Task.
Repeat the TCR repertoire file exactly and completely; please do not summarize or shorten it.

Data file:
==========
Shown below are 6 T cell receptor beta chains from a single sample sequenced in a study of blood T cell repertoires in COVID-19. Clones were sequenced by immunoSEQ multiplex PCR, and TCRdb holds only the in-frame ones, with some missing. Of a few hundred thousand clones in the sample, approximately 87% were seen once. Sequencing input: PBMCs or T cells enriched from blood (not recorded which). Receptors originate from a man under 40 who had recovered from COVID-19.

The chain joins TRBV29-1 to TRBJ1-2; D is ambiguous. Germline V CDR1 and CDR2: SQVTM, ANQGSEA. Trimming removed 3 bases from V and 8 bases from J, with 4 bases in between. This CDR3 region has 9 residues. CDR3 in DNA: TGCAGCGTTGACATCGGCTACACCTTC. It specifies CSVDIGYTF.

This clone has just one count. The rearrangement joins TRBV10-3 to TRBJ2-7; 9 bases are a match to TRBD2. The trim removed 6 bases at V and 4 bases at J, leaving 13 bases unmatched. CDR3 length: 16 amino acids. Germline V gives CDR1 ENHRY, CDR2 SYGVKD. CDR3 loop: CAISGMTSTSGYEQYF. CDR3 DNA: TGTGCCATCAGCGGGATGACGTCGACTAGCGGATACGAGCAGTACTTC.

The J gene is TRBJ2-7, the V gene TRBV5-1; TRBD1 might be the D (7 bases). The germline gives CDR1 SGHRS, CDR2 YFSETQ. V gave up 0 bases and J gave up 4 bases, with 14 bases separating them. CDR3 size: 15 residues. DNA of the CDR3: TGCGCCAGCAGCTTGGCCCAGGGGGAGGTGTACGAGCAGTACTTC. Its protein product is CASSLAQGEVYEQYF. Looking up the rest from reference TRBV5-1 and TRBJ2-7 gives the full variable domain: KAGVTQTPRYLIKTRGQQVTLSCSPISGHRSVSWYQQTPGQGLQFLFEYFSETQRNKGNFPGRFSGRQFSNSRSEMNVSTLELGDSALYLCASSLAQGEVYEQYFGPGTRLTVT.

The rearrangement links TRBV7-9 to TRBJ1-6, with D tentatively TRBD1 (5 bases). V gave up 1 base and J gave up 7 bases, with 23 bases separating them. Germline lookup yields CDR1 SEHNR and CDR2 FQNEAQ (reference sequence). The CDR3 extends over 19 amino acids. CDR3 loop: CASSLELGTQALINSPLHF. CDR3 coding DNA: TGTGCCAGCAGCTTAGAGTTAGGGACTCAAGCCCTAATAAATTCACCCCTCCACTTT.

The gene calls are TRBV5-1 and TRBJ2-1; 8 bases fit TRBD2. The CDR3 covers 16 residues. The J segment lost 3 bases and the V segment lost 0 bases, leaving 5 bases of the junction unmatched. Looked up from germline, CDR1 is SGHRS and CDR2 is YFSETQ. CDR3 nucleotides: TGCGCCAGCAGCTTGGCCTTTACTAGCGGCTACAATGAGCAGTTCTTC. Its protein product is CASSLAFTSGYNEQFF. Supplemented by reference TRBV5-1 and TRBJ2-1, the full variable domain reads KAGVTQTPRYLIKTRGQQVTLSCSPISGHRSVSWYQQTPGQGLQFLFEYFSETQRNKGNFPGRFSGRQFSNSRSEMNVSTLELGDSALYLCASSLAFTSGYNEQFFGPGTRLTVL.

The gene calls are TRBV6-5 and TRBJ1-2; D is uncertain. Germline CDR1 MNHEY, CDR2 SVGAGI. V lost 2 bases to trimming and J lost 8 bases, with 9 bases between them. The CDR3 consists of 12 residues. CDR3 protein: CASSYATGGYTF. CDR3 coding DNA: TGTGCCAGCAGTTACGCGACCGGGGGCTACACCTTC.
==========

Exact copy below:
Shown below are 6 T cell receptor beta chains from a single sample sequenced in a study of blood T cell repertoires in COVID-19. Clones were sequenced by immunoSEQ multiplex PCR, and TCRdb holds only the in-frame ones, with some missing. Of a few hundred thousand clones in the sample, approximately 87% were seen once. Sequencing input: PBMCs or T cells enriched from blood (not recorded which). Receptors originate from a man under 40 who had recovered from COVID-19.

The chain joins TRBV29-1 to TRBJ1-2; D is ambiguous. Germline V CDR1 and CDR2: SQVTM, ANQGSEA. Trimming removed 3 bases from V and 8 bases from J, with 4 bases in between. This CDR3 region has 9 residues. CDR3 in DNA: TGCAGCGTTGACATCGGCTACACCTTC. It specifies CSVDIGYTF.

This clone has just one count. The rearrangement joins TRBV10-3 to TRBJ2-7; 9 bases are a match to TRBD2. The trim removed 6 bases at V and 4 bases at J, leaving 13 bases unmatched. CDR3 length: 16 amino acids. Germline V gives CDR1 ENHRY, CDR2 SYGVKD. CDR3 loop: CAISGMTSTSGYEQYF. CDR3 DNA: TGTGCCATCAGCGGGATGACGTCGACTAGCGGATACGAGCAGTACTTC.

The J gene is TRBJ2-7, the V gene TRBV5-1; TRBD1 might be the D (7 bases). The germline gives CDR1 SGHRS, CDR2 YFSETQ. V gave up 0 bases and J gave up 4 bases, with 14 bases separating them. CDR3 size: 15 residues. DNA of the CDR3: TGCGCCAGCAGCTTGGCCCAGGGGGAGGTGTACGAGCAGTACTTC. Its protein product is CASSLAQGEVYEQYF. Looking up the rest from reference TRBV5-1 and TRBJ2-7 gives the full variable domain: KAGVTQTPRYLIKTRGQQVTLSCSPISGHRSVSWYQQTPGQGLQFLFEYFSETQRNKGNFPGRFSGRQFSNSRSEMNVSTLELGDSALYLCASSLAQGEVYEQYFGPGTRLTVT.

The rearrangement links TRBV7-9 to TRBJ1-6, with D tentatively TRBD1 (5 bases). V gave up 1 base and J gave up 7 bases, with 23 bases separating them. Germline lookup yields CDR1 SEHNR and CDR2 FQNEAQ (reference sequence). The CDR3 extends over 19 amino acids. CDR3 loop: CASSLELGTQALINSPLHF. CDR3 coding DNA: TGTGCCAGCAGCTTAGAGTTAGGGACTCAAGCCCTAATAAATTCACCCCTCCACTTT.

The gene calls are TRBV5-1 and TRBJ2-1; 8 bases fit TRBD2. The CDR3 covers 16 residues. The J segment lost 3 bases and the V segment lost 0 bases, leaving 5 bases of the junction unmatched. Looked up from germline, CDR1 is SGHRS and CDR2 is YFSETQ. CDR3 nucleotides: TGCGCCAGCAGCTTGGCCTTTACTAGCGGCTACAATGAGCAGTTCTTC. Its protein product is CASSLAFTSGYNEQFF. Supplemented by reference TRBV5-1 and TRBJ2-1, the full variable domain reads KAGVTQTPRYLIKTRGQQVTLSCSPISGHRSVSWYQQTPGQGLQFLFEYFSETQRNKGNFPGRFSGRQFSNSRSEMNVSTLELGDSALYLCASSLAFTSGYNEQFFGPGTRLTVL.

The gene calls are TRBV6-5 and TRBJ1-2; D is uncertain. Germline CDR1 MNHEY, CDR2 SVGAGI. V lost 2 bases to trimming and J lost 8 bases, with 9 bases between them. The CDR3 consists of 12 residues. CDR3 protein: CASSYATGGYTF. CDR3 coding DNA: TGTGCCAGCAGTTACGCGACCGGGGGCTACACCTTC.